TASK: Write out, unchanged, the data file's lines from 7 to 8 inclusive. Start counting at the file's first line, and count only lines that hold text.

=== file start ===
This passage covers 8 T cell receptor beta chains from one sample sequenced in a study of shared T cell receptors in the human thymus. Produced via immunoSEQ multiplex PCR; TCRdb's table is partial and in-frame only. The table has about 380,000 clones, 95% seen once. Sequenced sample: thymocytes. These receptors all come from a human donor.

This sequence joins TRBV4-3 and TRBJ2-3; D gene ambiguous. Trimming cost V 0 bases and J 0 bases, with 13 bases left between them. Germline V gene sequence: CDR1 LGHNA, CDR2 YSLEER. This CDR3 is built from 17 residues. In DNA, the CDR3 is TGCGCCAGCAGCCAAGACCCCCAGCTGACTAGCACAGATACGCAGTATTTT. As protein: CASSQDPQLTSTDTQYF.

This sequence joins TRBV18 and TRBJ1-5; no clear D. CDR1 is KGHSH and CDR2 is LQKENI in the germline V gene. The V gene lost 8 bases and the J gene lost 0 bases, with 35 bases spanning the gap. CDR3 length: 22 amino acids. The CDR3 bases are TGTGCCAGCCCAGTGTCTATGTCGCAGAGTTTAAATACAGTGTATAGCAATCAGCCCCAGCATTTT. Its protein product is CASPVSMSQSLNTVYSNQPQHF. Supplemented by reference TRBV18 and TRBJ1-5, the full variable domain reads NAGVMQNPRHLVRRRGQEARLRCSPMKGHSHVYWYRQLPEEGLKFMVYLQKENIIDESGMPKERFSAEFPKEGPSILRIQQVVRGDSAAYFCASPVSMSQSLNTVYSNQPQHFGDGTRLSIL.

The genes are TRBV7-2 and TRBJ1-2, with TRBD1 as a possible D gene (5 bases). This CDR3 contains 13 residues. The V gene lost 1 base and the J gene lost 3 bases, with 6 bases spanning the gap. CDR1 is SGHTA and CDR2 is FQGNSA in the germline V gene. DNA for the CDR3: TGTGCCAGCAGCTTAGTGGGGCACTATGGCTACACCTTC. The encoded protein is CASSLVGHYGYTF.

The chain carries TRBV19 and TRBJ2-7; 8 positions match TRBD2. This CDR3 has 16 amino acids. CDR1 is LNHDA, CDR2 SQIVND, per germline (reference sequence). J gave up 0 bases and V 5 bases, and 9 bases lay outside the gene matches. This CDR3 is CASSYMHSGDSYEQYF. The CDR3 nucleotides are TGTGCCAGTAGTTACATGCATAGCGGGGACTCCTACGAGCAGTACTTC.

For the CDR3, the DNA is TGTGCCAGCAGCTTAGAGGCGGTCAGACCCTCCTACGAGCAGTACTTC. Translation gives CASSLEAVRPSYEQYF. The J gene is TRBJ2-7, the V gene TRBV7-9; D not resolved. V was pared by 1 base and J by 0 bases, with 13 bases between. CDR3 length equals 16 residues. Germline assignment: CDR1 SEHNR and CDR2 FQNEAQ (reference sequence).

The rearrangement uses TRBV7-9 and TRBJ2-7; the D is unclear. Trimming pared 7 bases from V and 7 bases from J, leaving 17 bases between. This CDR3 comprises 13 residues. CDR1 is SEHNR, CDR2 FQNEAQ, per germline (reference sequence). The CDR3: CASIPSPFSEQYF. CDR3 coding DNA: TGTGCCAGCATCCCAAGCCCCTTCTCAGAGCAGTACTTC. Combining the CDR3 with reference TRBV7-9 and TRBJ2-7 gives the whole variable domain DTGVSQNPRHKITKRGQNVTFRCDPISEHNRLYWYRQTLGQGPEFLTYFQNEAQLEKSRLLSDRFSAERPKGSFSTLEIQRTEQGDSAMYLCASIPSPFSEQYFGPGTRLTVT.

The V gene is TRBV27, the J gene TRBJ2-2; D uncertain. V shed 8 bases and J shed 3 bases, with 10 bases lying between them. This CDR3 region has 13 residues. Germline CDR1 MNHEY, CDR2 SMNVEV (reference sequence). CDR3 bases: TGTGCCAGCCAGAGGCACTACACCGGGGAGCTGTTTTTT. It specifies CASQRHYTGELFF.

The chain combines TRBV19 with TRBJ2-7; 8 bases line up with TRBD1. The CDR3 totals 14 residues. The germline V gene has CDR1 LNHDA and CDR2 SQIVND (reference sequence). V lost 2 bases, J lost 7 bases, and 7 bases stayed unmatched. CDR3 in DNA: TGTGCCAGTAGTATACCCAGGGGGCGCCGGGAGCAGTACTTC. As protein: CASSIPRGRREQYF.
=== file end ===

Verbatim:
The rearrangement uses TRBV7-9 and TRBJ2-7; the D is unclear. Trimming pared 7 bases from V and 7 bases from J, leaving 17 bases between. This CDR3 comprises 13 residues. CDR1 is SEHNR, CDR2 FQNEAQ, per germline (reference sequence). The CDR3: CASIPSPFSEQYF. CDR3 coding DNA: TGTGCCAGCATCCCAAGCCCCTTCTCAGAGCAGTACTTC. Combining the CDR3 with reference TRBV7-9 and TRBJ2-7 gives the whole variable domain DTGVSQNPRHKITKRGQNVTFRCDPISEHNRLYWYRQTLGQGPEFLTYFQNEAQLEKSRLLSDRFSAERPKGSFSTLEIQRTEQGDSAMYLCASIPSPFSEQYFGPGTRLTVT.

The V gene is TRBV27, the J gene TRBJ2-2; D uncertain. V shed 8 bases and J shed 3 bases, with 10 bases lying between them. This CDR3 region has 13 residues. Germline CDR1 MNHEY, CDR2 SMNVEV (reference sequence). CDR3 bases: TGTGCCAGCCAGAGGCACTACACCGGGGAGCTGTTTTTT. It specifies CASQRHYTGELFF.